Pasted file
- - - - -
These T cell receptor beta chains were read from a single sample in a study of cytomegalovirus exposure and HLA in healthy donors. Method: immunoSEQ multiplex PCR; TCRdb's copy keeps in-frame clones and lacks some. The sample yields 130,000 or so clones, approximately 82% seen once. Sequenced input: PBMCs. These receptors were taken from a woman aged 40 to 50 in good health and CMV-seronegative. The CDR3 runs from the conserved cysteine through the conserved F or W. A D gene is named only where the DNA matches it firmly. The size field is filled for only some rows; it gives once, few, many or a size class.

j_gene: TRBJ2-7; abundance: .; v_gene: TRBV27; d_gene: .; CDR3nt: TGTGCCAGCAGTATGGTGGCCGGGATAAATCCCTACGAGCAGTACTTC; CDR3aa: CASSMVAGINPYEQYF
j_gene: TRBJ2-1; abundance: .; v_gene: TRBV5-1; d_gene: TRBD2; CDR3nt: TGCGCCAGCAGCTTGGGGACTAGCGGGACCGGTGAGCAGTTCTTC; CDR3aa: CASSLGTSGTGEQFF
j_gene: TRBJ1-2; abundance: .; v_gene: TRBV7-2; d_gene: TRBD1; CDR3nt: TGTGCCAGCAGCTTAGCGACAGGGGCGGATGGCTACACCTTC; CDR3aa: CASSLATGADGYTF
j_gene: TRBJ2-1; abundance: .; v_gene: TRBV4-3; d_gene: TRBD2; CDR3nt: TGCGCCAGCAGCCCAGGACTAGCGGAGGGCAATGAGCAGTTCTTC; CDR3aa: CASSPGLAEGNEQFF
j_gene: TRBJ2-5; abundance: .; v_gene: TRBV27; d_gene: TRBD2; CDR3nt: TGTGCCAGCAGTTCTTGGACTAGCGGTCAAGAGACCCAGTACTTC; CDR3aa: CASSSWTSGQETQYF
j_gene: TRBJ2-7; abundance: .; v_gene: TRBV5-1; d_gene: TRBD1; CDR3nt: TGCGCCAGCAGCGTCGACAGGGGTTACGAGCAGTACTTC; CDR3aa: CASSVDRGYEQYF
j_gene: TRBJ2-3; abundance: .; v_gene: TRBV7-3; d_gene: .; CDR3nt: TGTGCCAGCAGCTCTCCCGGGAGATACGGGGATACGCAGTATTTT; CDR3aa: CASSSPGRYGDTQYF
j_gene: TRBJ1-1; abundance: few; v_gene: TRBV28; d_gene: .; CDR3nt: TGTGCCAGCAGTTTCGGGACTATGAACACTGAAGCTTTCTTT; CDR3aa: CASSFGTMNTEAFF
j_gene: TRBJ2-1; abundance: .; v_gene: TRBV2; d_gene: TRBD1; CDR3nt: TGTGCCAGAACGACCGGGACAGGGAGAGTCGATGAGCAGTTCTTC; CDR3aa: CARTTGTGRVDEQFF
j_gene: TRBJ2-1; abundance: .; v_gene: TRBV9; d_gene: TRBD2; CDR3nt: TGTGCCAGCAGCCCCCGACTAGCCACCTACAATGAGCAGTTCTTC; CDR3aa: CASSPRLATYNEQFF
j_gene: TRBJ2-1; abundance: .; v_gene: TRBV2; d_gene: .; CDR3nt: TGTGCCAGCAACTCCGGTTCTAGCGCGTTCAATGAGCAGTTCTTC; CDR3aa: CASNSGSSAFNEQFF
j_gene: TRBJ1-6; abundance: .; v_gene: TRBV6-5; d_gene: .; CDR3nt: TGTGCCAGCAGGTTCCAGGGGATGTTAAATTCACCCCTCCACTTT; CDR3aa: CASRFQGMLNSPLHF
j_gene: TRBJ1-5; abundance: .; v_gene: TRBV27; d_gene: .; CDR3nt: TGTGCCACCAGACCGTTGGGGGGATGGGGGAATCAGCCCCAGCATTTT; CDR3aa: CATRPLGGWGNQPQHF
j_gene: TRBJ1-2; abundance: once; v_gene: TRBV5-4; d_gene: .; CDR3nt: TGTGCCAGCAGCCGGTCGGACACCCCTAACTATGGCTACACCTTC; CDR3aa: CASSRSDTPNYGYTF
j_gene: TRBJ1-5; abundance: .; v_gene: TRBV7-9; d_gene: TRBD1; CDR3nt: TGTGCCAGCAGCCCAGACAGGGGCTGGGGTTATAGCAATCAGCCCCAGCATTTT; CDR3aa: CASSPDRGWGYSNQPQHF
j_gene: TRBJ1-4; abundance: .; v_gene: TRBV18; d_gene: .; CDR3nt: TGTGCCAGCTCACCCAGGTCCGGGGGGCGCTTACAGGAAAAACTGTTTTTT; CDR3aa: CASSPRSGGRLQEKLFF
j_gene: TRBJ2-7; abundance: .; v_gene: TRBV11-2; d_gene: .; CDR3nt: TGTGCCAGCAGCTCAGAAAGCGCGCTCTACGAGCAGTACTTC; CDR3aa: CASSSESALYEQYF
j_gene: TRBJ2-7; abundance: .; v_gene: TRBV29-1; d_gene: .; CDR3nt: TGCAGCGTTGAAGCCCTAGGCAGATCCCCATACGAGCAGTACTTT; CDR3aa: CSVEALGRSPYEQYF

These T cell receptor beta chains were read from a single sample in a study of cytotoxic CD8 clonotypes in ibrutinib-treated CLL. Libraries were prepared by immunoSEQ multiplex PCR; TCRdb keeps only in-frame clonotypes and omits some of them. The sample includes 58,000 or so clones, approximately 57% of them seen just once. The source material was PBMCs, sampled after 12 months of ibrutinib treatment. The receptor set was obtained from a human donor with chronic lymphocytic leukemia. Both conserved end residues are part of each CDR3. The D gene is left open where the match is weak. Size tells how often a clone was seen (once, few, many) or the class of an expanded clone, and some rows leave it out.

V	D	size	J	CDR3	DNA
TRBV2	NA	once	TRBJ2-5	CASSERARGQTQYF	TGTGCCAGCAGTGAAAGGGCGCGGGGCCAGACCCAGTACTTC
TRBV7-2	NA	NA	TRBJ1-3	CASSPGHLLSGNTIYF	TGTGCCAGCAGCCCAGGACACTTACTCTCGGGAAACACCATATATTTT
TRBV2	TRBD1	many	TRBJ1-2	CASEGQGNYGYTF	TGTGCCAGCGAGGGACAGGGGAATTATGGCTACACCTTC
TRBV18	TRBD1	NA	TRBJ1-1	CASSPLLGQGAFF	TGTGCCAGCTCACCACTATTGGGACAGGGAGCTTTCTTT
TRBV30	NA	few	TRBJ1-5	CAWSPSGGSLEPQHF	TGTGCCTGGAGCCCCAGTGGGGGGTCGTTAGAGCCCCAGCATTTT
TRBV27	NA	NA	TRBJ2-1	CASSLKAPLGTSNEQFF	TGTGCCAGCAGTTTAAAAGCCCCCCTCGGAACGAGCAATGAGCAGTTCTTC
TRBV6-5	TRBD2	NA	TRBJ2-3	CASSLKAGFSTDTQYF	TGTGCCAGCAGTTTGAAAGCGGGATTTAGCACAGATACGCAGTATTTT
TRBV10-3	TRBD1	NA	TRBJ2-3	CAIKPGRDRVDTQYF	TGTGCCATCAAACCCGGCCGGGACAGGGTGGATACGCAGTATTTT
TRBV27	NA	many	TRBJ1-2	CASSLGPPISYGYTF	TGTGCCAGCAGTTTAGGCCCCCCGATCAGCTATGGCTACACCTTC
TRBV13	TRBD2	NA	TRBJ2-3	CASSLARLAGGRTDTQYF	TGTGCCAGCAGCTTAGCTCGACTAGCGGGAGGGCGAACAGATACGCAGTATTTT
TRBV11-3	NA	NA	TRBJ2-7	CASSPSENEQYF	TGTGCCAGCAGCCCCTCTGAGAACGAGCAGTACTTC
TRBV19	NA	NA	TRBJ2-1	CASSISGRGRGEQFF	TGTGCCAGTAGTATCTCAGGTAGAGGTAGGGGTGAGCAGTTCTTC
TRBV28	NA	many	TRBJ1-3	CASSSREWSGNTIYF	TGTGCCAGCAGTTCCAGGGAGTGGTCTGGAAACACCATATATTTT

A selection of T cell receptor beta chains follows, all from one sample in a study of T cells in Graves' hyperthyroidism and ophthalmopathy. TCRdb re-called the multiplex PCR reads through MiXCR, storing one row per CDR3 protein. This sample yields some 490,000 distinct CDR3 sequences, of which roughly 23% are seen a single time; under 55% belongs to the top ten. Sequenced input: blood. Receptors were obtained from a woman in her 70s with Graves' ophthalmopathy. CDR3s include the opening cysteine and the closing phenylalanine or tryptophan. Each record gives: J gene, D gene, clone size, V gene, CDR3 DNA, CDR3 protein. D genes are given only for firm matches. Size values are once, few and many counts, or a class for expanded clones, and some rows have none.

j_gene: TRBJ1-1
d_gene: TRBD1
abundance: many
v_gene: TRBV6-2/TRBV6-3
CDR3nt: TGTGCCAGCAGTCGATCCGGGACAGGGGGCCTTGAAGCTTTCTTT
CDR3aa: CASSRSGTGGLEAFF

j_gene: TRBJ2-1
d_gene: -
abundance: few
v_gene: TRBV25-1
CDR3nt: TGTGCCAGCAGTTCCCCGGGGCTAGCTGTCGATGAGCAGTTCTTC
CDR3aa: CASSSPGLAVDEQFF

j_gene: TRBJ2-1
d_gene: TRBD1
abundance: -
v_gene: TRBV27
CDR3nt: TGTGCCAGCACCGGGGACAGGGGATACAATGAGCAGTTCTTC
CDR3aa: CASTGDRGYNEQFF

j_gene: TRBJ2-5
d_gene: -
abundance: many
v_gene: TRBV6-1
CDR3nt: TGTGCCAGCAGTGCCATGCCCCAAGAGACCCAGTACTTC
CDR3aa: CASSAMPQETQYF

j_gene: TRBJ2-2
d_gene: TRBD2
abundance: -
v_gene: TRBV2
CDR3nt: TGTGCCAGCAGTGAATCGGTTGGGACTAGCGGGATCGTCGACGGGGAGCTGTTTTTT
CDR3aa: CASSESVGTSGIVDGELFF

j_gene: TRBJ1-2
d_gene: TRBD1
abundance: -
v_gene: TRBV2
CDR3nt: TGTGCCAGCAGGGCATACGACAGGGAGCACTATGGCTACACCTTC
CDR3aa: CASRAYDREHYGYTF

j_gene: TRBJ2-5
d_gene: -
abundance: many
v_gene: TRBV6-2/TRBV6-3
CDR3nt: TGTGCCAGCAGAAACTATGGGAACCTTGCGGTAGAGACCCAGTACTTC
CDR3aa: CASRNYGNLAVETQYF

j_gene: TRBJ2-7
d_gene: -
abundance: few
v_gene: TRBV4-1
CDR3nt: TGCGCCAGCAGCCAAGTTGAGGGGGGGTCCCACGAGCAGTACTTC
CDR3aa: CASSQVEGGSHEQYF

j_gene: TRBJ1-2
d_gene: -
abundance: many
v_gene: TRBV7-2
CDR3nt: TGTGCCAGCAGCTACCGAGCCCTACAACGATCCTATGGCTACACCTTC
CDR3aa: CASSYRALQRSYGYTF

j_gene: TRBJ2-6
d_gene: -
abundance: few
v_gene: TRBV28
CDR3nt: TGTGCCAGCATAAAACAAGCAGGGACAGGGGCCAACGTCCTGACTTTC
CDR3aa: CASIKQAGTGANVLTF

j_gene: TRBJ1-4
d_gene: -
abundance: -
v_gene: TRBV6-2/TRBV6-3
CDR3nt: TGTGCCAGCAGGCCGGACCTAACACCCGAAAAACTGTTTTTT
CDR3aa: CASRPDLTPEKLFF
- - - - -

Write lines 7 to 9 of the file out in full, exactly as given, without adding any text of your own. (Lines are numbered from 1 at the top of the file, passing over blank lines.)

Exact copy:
j_gene: TRBJ2-7; abundance: .; v_gene: TRBV5-1; d_gene: TRBD1; CDR3nt: TGCGCCAGCAGCGTCGACAGGGGTTACGAGCAGTACTTC; CDR3aa: CASSVDRGYEQYF
j_gene: TRBJ2-3; abundance: .; v_gene: TRBV7-3; d_gene: .; CDR3nt: TGTGCCAGCAGCTCTCCCGGGAGATACGGGGATACGCAGTATTTT; CDR3aa: CASSSPGRYGDTQYF
j_gene: TRBJ1-1; abundance: few; v_gene: TRBV28; d_gene: .; CDR3nt: TGTGCCAGCAGTTTCGGGACTATGAACACTGAAGCTTTCTTT; CDR3aa: CASSFGTMNTEAFF